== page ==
The Cottage in the Woods

Retelling fairy tales is a popular pastime these days. Did Gail Carson Levine start this trend with her clever retelling of Cinderella and other fairy tales?

It doesn’t matter, really. What matters are the fun and excellent books which have come about as authors give their spin on well-known stories.

In The Cottage in the Woods, Katherine Coville gives her version of the well-known story, Goldilocks and the Three Bears.

But in her version, there weren’t just three bears, there were many. And the cottage wasn’t really a cottage. It was a mansion. Goldilocks didn’t run away, she stayed with the bear family.

In this book, mystery and intrigue surrounds the Cottage in the Woods. Miss Brown is the newly arrived governess for Teddy, the little cub of the prominent Vaughn family. As she tries to get her bearings in the big house, she discovers her precious locket has been stolen from her room. She knows someone has been in her room, but she cannot discover who it was – especially because the Magic Mirror is so tiresome.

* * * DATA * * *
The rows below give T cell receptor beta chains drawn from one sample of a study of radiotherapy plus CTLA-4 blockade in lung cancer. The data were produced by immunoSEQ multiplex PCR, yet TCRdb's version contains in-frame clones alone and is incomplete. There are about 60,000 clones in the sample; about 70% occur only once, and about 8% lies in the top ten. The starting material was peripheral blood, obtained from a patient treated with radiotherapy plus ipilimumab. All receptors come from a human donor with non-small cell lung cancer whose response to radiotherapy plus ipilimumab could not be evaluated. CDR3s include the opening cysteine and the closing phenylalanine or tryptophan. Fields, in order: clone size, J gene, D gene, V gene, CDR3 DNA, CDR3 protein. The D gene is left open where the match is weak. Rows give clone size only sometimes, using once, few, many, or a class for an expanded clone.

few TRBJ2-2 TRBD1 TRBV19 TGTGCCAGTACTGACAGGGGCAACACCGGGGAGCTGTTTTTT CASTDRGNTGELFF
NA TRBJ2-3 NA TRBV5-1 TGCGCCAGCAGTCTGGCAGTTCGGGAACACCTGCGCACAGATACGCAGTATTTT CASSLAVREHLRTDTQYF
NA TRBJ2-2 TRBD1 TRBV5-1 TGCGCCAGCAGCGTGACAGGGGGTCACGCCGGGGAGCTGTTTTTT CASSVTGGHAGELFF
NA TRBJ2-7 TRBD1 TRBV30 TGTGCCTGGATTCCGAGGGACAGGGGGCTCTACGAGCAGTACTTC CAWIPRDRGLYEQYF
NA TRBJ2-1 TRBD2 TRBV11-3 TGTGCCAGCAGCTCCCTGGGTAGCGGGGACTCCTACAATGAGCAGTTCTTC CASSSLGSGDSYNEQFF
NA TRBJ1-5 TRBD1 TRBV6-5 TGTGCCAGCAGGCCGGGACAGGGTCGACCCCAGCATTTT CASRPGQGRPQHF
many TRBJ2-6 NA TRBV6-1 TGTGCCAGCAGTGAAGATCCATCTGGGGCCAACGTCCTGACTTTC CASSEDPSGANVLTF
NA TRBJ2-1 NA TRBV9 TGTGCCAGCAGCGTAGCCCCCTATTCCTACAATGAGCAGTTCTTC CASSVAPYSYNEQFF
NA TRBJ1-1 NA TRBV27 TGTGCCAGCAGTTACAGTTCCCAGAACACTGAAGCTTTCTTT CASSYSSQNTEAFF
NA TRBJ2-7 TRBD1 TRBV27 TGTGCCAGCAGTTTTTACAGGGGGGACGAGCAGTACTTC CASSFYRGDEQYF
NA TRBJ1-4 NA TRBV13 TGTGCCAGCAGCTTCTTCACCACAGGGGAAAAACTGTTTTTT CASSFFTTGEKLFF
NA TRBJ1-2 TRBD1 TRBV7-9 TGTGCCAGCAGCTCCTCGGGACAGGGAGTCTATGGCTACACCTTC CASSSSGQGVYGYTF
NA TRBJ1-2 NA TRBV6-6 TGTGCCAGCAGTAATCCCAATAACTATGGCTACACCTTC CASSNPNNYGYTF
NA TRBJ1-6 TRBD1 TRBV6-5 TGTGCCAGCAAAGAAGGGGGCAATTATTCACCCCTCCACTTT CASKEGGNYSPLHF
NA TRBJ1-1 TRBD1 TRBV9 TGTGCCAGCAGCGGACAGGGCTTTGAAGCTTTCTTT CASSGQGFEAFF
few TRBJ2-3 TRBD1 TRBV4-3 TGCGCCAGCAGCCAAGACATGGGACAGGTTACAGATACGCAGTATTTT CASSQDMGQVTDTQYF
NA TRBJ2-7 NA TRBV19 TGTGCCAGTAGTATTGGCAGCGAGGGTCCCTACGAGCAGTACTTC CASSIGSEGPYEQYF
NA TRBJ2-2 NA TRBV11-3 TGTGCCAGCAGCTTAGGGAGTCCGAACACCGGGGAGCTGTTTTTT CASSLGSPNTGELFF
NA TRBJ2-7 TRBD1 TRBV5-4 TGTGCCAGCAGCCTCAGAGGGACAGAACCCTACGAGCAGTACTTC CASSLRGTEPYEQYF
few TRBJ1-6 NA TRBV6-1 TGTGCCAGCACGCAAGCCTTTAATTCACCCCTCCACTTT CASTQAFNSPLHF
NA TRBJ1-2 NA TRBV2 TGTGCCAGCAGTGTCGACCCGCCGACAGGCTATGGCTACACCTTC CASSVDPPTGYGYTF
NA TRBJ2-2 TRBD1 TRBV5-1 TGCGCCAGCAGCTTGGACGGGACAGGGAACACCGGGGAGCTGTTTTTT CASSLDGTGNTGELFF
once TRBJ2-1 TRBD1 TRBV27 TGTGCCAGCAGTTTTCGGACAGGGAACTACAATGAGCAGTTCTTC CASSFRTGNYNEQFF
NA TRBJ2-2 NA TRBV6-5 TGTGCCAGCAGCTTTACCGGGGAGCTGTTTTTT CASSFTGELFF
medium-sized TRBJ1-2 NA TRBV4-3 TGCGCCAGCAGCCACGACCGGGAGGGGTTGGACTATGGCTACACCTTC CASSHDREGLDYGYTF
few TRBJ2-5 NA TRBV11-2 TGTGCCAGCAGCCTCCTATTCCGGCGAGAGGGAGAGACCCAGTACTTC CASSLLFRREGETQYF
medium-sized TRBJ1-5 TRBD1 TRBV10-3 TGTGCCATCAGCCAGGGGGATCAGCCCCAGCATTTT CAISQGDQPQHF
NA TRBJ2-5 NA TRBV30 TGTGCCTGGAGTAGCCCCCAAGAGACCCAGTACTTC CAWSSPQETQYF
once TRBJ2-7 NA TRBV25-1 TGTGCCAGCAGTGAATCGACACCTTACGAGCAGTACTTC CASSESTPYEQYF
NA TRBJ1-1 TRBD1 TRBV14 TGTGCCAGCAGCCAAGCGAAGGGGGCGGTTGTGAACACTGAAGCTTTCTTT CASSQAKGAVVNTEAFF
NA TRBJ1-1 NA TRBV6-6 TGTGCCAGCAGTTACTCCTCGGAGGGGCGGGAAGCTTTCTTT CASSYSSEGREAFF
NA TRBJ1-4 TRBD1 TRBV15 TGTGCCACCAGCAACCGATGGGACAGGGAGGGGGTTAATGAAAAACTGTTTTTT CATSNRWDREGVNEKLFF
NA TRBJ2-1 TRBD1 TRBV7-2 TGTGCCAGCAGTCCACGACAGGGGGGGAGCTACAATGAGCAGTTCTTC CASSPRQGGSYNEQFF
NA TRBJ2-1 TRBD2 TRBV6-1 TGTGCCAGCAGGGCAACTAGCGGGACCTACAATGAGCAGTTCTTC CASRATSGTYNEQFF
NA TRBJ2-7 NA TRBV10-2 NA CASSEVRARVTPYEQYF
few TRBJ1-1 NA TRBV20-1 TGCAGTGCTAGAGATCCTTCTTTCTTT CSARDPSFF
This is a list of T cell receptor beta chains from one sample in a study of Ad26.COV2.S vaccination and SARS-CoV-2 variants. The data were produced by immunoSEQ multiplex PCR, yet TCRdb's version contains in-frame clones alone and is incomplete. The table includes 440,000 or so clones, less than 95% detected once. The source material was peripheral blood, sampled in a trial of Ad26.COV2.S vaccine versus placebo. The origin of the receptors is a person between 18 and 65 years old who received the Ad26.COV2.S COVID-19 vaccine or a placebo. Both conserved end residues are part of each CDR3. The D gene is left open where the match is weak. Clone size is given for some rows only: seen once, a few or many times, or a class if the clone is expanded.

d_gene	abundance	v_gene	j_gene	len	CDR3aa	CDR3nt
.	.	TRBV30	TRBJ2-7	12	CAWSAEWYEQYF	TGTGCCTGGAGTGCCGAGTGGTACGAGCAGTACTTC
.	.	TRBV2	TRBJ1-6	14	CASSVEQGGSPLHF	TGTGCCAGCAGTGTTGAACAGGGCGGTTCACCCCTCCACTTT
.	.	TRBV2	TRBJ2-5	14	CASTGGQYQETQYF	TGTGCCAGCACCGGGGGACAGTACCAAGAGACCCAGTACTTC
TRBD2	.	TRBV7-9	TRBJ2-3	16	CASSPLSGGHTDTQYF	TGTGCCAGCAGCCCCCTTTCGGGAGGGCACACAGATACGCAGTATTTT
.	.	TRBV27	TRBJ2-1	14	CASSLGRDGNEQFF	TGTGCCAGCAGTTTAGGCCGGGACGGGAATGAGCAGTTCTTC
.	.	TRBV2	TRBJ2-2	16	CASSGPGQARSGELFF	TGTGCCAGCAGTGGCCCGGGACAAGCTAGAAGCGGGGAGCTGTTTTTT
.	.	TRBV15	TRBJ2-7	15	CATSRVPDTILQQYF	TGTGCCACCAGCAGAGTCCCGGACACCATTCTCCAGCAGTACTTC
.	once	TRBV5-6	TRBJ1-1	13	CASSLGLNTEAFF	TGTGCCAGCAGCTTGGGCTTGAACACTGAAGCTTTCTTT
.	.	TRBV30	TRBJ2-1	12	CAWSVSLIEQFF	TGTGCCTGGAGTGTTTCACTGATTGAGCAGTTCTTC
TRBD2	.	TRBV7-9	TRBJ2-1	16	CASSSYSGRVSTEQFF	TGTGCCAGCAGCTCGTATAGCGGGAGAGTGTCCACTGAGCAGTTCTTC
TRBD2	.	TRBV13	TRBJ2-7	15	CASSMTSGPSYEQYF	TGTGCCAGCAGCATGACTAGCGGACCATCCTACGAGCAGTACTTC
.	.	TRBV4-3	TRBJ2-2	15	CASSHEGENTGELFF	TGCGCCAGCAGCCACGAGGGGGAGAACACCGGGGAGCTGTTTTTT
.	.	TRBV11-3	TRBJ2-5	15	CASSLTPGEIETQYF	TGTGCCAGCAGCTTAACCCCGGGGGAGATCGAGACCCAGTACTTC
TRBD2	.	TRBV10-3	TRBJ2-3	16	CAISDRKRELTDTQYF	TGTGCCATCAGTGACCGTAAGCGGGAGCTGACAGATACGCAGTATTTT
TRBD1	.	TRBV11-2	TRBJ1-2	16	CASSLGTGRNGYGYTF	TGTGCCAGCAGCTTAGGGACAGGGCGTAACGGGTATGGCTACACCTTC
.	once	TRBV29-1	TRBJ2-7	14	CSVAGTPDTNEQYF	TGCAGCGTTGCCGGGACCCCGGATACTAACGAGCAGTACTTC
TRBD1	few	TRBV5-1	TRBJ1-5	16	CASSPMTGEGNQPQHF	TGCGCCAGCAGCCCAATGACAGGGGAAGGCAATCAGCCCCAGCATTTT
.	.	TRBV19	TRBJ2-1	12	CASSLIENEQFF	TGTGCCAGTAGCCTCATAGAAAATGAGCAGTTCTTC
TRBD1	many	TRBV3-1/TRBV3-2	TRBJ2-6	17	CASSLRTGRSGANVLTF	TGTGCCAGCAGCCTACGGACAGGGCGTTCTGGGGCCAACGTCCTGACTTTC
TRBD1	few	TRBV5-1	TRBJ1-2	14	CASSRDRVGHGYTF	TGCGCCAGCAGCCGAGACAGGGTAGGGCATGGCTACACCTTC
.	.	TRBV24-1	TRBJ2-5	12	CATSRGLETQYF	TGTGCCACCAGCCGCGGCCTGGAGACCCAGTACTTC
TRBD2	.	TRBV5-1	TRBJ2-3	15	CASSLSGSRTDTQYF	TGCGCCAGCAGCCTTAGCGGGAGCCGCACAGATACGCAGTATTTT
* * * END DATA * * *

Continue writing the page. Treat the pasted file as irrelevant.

Adding to the mysteries in the house are the bold actions of the Anthropological Society in town. Its members are determined to silence the enchanted beasts, including Miss Brown and the Vaughns.

Meanwhile, the interesting Mr. Bentley has caught Miss Brown’s attention; she has attracted the attention of Reverend Wright, Reverend Snover’s new helper in the parish. All while she must deal with Nurse, the old badger who, well, badgers and bullies Miss Brown in her new position.

Plots and subplots abound, with clever references to a myriad of other fairy tales. Katherine Kellgren, who beautifully reads one of my favorite series, The Incorrigible Children of Ashton Place, brings plenty of life and drama to the audio book. At first I felt her reading was a bit too dramatic, but it grew on me.

Highly recommended for ages 10 and up.

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